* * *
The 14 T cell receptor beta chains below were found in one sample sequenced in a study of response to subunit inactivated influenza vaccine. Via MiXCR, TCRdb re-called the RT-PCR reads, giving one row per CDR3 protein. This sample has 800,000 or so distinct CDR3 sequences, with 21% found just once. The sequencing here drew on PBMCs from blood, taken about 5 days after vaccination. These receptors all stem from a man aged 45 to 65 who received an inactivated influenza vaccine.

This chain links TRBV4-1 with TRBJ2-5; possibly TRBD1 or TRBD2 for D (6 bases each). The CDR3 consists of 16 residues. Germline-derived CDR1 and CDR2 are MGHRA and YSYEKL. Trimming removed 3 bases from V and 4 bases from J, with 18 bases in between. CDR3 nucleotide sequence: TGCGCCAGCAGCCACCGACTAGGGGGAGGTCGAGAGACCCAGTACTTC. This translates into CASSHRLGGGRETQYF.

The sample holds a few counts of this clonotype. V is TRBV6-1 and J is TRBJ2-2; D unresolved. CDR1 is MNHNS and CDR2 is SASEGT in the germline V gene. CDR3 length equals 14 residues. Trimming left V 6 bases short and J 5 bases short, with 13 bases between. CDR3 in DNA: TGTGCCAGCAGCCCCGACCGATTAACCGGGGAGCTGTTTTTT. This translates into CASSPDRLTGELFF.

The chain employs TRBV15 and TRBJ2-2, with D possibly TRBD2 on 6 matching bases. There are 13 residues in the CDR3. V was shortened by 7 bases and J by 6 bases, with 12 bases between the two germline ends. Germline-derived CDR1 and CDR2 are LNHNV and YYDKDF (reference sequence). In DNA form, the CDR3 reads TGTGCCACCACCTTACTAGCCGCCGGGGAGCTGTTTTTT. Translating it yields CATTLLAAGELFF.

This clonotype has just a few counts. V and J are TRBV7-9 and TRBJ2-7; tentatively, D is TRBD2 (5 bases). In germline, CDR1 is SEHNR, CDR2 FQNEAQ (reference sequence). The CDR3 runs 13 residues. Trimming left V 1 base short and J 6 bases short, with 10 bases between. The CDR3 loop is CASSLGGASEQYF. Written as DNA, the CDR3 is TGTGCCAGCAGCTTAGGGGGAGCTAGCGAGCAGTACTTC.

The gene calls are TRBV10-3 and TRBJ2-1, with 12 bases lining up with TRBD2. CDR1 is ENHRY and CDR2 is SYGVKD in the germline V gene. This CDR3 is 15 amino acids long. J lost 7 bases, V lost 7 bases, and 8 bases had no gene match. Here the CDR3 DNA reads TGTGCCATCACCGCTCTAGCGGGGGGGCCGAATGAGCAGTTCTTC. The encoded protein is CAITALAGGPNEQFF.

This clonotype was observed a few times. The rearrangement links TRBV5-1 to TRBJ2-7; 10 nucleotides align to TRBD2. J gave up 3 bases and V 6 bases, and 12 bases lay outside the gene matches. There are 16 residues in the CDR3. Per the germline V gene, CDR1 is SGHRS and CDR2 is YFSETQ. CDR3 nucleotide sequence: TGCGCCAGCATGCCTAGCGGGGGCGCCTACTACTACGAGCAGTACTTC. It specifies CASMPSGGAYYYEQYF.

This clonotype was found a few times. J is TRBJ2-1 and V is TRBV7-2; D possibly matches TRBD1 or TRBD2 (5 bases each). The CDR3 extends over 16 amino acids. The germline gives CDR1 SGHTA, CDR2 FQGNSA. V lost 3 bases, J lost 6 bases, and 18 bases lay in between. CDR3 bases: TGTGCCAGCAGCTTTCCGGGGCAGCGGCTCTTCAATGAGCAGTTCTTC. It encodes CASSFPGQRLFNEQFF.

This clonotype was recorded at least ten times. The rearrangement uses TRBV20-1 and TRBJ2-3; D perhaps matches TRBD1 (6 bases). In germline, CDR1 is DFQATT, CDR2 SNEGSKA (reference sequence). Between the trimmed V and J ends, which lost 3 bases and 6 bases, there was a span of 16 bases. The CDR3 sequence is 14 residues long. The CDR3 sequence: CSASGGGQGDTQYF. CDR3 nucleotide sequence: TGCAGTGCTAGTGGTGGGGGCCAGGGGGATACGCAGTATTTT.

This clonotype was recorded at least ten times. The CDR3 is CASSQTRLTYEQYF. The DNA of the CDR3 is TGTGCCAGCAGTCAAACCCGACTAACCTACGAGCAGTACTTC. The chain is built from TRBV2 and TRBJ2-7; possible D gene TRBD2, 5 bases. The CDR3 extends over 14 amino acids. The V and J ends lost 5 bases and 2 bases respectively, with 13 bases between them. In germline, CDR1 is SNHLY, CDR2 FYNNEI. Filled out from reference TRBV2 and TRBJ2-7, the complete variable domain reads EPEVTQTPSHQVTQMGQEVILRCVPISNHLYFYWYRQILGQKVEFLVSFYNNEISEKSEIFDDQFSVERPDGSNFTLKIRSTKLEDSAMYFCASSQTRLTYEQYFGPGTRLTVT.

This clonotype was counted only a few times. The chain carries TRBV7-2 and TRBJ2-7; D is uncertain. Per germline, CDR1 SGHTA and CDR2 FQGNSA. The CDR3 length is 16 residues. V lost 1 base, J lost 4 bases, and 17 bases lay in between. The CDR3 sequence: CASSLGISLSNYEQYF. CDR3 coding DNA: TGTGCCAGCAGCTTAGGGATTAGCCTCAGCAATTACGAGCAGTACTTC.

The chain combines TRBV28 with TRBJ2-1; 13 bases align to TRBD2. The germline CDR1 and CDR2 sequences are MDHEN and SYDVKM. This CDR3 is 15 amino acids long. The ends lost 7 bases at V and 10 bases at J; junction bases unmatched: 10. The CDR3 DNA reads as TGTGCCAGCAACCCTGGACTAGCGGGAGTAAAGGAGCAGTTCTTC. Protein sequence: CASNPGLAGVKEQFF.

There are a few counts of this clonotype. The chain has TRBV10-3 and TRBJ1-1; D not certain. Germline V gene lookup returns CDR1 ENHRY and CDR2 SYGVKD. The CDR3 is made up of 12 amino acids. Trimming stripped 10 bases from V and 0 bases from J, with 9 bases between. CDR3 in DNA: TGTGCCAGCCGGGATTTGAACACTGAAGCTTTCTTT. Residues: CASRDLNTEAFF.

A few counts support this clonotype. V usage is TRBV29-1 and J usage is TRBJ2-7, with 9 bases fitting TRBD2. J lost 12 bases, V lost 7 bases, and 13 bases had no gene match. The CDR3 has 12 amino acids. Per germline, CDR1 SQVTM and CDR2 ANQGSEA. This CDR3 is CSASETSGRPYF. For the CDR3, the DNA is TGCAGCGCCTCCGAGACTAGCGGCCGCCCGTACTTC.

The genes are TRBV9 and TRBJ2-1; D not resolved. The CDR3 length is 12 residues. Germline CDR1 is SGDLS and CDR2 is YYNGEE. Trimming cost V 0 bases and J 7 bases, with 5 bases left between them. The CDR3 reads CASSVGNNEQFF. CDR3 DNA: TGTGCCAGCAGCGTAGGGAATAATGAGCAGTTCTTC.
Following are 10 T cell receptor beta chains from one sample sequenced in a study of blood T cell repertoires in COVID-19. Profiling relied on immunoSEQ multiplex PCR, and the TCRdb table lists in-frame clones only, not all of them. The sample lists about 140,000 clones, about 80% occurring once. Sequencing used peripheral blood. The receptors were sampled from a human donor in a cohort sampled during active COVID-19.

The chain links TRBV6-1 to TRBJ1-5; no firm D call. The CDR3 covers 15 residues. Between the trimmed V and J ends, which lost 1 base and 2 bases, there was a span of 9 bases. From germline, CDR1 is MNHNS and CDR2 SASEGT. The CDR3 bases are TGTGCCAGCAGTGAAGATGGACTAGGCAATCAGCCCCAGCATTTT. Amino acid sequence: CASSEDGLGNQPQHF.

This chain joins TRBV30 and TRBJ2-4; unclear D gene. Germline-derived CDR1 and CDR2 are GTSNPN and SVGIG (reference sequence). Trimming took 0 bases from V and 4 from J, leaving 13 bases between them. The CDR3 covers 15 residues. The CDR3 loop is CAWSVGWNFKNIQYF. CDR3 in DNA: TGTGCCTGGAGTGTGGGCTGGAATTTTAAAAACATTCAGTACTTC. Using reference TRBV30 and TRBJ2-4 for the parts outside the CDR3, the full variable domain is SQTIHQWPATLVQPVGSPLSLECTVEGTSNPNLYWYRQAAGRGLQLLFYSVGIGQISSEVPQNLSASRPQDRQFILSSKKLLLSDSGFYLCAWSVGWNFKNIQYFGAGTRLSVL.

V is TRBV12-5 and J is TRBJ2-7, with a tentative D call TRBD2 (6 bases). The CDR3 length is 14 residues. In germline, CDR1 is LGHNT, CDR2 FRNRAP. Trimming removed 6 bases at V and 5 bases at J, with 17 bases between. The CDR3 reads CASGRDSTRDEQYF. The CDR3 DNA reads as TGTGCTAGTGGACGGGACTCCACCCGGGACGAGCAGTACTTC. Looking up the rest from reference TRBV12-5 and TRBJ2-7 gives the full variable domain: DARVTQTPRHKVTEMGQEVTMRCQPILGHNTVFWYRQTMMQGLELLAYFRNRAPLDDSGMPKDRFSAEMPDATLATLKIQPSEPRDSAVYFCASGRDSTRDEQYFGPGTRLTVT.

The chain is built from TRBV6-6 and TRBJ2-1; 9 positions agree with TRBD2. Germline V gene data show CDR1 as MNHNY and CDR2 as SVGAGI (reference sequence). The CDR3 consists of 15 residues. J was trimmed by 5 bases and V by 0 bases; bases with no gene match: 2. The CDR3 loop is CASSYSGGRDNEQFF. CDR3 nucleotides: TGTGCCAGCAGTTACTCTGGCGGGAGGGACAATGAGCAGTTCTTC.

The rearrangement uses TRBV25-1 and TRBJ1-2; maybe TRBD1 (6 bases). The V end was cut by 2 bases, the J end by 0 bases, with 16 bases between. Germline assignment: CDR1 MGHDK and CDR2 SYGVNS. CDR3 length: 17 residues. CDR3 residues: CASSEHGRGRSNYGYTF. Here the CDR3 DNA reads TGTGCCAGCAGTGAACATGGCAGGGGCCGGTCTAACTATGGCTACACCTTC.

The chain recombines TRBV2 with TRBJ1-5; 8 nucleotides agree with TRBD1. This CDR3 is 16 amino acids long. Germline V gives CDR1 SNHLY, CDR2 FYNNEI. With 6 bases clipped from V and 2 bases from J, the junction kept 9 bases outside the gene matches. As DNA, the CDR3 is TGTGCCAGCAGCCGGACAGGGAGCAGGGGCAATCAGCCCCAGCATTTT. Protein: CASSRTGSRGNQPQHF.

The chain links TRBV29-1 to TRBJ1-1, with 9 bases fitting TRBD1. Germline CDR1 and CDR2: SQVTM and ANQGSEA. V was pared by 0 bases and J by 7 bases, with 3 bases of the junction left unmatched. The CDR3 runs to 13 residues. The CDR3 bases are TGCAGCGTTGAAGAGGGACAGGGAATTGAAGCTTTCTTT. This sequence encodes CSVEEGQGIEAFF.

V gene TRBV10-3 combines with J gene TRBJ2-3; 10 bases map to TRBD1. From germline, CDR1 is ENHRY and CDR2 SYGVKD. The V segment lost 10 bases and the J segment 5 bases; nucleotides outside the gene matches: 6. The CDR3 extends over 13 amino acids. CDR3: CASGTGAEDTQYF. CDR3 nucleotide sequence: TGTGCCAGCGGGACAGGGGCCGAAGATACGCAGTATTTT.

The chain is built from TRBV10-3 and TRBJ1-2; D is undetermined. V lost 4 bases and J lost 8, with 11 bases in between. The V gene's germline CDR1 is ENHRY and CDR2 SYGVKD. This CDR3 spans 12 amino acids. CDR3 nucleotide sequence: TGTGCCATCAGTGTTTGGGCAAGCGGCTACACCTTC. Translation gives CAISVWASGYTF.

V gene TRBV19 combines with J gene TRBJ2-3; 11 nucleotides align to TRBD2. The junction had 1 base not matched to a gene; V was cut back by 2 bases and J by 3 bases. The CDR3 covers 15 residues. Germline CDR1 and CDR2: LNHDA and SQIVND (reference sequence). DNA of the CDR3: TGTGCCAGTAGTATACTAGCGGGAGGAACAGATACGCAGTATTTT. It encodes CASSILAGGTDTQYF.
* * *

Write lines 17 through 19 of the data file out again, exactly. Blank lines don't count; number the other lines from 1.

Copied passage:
The chain links TRBV6-1 to TRBJ1-5; no firm D call. The CDR3 covers 15 residues. Between the trimmed V and J ends, which lost 1 base and 2 bases, there was a span of 9 bases. From germline, CDR1 is MNHNS and CDR2 SASEGT. The CDR3 bases are TGTGCCAGCAGTGAAGATGGACTAGGCAATCAGCCCCAGCATTTT. Amino acid sequence: CASSEDGLGNQPQHF.

This chain joins TRBV30 and TRBJ2-4; unclear D gene. Germline-derived CDR1 and CDR2 are GTSNPN and SVGIG (reference sequence). Trimming took 0 bases from V and 4 from J, leaving 13 bases between them. The CDR3 covers 15 residues. The CDR3 loop is CAWSVGWNFKNIQYF. CDR3 in DNA: TGTGCCTGGAGTGTGGGCTGGAATTTTAAAAACATTCAGTACTTC. Using reference TRBV30 and TRBJ2-4 for the parts outside the CDR3, the full variable domain is SQTIHQWPATLVQPVGSPLSLECTVEGTSNPNLYWYRQAAGRGLQLLFYSVGIGQISSEVPQNLSASRPQDRQFILSSKKLLLSDSGFYLCAWSVGWNFKNIQYFGAGTRLSVL.

V is TRBV12-5 and J is TRBJ2-7, with a tentative D call TRBD2 (6 bases). The CDR3 length is 14 residues. In germline, CDR1 is LGHNT, CDR2 FRNRAP. Trimming removed 6 bases at V and 5 bases at J, with 17 bases between. The CDR3 reads CASGRDSTRDEQYF. The CDR3 DNA reads as TGTGCTAGTGGACGGGACTCCACCCGGGACGAGCAGTACTTC. Looking up the rest from reference TRBV12-5 and TRBJ2-7 gives the full variable domain: DARVTQTPRHKVTEMGQEVTMRCQPILGHNTVFWYRQTMMQGLELLAYFRNRAPLDDSGMPKDRFSAEMPDATLATLKIQPSEPRDSAVYFCASGRDSTRDEQYFGPGTRLTVT.